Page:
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French Pronunciation Tutor 3.0

Spanish Pronunciation Tutor 3.0

Published by HyperGlot Software Co.

by Stuart Bonwit

Washington Apple Pi Journal, reprint information

Broad Brush

French Pronunciation Tutor and Spanish Pronunciation Tutor are nearly identical applications for two separate languages. Each application comes on a CD-ROM for both Windows and Macintosh. They are only, as the titles say, pronunciation tutors. The primary audience includes those with some knowledge of the language who want to brush up on pronunciation. However, since everything appears in both the tutor language and English, the beginner can pick up some vocabulary and phrases, but no grammer.

The applications are extremely easy to use. I plunged into the French unit, loaded the CD-ROM, skipped the installation, and started right in going through the various button options, without cracking the manual!

The program worked without installation because my Macintosh Quadra 660AV already had QuickTime and Sound Manager installed. The manual showed that installation included QuickTime, Sound Manager, and Recording Resource. Since the installation wanted to give me QuickTime version 1.6.1 and I had version 2.0, I saved QuickTime 2.0 on the side, just in case. When I called for the installation, I was happy to see that the software was smart enough to know not to install QuickTime or Sound Manager. I then tried to install the Recording Resource, and it would not accept it. Apparently, it is not required on my 660AV. In any event, it worked without it.

I had only one problem, but it was not with the program. Highlighting some words resulted in very poor contrast, making reading very difficult. A call to HyperGlot Technical Help solved the problem. See details below.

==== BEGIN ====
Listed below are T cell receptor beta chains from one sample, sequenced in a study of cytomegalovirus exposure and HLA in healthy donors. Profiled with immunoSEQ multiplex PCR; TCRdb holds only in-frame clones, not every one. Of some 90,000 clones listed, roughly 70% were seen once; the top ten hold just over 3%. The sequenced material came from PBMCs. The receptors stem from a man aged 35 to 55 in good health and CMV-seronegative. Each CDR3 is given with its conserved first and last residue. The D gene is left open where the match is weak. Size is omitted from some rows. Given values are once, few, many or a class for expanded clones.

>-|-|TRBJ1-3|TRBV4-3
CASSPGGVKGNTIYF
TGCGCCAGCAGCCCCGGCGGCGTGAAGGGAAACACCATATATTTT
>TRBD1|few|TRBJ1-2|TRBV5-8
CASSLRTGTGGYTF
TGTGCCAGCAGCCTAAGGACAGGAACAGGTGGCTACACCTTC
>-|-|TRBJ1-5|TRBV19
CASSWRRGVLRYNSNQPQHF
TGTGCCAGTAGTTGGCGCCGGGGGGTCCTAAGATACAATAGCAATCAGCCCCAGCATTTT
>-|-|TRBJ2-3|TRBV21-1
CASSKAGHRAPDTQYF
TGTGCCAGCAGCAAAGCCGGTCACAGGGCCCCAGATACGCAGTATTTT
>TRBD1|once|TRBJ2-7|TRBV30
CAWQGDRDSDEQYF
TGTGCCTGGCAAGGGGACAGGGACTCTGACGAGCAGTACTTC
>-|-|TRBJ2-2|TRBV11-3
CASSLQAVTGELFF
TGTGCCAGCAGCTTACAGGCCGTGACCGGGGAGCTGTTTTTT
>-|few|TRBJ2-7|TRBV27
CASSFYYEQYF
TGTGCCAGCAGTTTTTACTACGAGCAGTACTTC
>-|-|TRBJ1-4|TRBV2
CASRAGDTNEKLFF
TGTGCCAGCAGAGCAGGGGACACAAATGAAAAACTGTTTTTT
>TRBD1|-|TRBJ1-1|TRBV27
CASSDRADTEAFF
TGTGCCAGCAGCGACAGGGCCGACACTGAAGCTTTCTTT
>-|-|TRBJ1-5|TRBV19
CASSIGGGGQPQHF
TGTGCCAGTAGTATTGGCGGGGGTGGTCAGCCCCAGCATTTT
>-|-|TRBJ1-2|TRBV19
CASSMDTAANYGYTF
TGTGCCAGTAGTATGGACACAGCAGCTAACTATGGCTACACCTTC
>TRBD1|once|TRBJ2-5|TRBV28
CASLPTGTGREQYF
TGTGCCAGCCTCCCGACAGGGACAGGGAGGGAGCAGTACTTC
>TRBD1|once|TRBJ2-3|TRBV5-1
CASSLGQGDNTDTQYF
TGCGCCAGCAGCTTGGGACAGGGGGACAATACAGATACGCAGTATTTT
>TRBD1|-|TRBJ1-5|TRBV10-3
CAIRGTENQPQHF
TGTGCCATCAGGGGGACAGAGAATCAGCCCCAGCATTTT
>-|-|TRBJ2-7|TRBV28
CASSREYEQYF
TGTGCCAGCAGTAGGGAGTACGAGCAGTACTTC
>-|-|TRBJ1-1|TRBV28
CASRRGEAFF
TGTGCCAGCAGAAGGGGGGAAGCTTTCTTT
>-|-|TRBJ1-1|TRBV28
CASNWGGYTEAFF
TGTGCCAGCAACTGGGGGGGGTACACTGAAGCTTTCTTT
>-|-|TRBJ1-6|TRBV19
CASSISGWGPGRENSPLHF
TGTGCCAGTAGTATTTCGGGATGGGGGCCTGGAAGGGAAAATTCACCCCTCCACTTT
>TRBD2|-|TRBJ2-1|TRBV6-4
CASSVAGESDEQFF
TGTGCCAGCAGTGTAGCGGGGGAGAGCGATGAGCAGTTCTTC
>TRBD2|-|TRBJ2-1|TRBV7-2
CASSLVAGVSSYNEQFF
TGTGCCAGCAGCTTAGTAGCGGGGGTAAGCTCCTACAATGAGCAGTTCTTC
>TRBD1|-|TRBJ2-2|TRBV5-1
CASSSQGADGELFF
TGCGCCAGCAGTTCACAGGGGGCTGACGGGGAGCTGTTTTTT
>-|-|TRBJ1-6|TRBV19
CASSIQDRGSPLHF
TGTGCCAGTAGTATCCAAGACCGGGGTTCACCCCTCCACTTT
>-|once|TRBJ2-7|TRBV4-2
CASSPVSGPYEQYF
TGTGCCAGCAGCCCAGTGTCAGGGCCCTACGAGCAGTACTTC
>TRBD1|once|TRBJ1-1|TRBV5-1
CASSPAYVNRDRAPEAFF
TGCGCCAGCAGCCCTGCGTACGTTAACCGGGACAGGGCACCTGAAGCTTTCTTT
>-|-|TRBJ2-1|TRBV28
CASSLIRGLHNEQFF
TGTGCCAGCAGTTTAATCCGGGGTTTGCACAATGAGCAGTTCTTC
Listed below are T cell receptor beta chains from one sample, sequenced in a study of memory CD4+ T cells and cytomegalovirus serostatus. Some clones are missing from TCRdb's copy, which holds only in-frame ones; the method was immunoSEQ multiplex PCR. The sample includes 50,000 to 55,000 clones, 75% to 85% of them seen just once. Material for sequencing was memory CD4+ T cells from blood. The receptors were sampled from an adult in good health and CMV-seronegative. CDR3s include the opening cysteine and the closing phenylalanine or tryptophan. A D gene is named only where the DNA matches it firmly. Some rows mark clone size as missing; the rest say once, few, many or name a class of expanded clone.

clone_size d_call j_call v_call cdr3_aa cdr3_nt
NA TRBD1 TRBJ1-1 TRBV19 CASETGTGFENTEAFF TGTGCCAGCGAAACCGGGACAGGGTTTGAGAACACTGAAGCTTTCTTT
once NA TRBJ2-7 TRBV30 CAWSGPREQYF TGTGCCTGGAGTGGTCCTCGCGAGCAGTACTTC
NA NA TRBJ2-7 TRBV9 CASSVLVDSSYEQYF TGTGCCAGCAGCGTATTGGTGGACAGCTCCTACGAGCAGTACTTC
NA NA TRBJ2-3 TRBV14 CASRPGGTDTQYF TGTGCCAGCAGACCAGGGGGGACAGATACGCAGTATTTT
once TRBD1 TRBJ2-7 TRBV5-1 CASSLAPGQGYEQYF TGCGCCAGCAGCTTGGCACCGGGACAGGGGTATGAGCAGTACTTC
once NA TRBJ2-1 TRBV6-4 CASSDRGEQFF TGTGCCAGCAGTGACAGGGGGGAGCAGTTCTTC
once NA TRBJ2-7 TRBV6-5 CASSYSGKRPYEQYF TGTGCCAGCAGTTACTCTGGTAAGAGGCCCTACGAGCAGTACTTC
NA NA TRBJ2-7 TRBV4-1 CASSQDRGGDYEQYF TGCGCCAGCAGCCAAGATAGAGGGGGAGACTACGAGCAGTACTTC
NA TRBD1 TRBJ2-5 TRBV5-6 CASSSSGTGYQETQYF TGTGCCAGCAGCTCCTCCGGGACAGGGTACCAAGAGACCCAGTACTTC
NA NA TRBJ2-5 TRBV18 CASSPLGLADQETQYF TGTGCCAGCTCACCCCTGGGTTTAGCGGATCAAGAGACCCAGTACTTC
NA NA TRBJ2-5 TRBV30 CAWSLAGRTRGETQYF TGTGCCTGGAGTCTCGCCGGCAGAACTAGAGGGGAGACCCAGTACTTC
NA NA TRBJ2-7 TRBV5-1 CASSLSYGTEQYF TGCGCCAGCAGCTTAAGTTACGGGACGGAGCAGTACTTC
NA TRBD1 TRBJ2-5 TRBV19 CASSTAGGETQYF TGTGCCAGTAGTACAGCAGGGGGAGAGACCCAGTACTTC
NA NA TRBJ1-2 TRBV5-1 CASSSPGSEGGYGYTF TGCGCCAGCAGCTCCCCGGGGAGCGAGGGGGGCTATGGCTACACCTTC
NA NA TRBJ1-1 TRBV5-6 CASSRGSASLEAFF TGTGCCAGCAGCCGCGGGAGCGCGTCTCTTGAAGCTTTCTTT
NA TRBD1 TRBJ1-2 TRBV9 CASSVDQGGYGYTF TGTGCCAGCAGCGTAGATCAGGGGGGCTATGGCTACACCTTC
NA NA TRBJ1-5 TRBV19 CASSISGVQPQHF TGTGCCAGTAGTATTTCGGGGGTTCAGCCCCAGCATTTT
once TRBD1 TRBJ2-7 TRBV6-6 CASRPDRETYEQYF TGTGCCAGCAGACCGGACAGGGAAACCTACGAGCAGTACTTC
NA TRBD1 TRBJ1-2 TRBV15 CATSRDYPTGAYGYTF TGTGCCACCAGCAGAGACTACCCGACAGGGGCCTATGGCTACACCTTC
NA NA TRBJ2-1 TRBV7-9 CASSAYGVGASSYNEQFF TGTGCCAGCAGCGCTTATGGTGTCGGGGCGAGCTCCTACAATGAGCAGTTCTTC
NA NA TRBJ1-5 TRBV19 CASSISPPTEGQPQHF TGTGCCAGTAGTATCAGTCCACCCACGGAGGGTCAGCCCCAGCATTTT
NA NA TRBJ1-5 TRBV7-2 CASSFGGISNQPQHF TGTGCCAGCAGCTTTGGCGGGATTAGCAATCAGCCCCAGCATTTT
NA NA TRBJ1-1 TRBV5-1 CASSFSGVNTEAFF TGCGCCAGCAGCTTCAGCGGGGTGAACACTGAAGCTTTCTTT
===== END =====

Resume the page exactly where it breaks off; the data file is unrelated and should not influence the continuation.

The French program opens with a Paris scene and a French folk melody, dissolving into the main Topics screen. The Spanish program opens with a large courtyard scene and a Spanish guitar melody, dissolving into the main Topics screen.

The two programs have almost identical main Topics screens. The first topic is rather like a pop quiz, called Pronunciation Check. The user is instructed to click on the phrases to highlight them, pronounce them, record the attempts, and compare them with an expert's. However, the black "highlighter" against the dark red letters makes the words almost completely invisible. The user is expected to read and pronounce this! A discouraging way to start.

About half of the practice words in the program had this highlighting problem. The rest are printed in green and when highlighted were easy to read. When I spoke to HyperGlot Technical Help, I was told that the highlighting shows up on his Macintosh as a very light gray, not black. The problem turned out to be the Highlight Color in the Color Control Panel. The default is Black and White. Changing it to Gray and restarting the machine cured the problem for the Pronunciation Tutors. However, for highlighting text in a word processor, I prefer black, which reverses the letters to white against the black "highlight."

The rest of the topics on the main Topics screen include: alphabet, vowels, consonents, stress and accents, word linking, numbers, telling time, and phrase practice with pictures. Most of the topics are almost identical in the two programs, however, the emphasis on vowels, stress, and linkage is quite different. A volume control is provided. One interesting sidelight: The volume set during the session is maintained after quitting the program.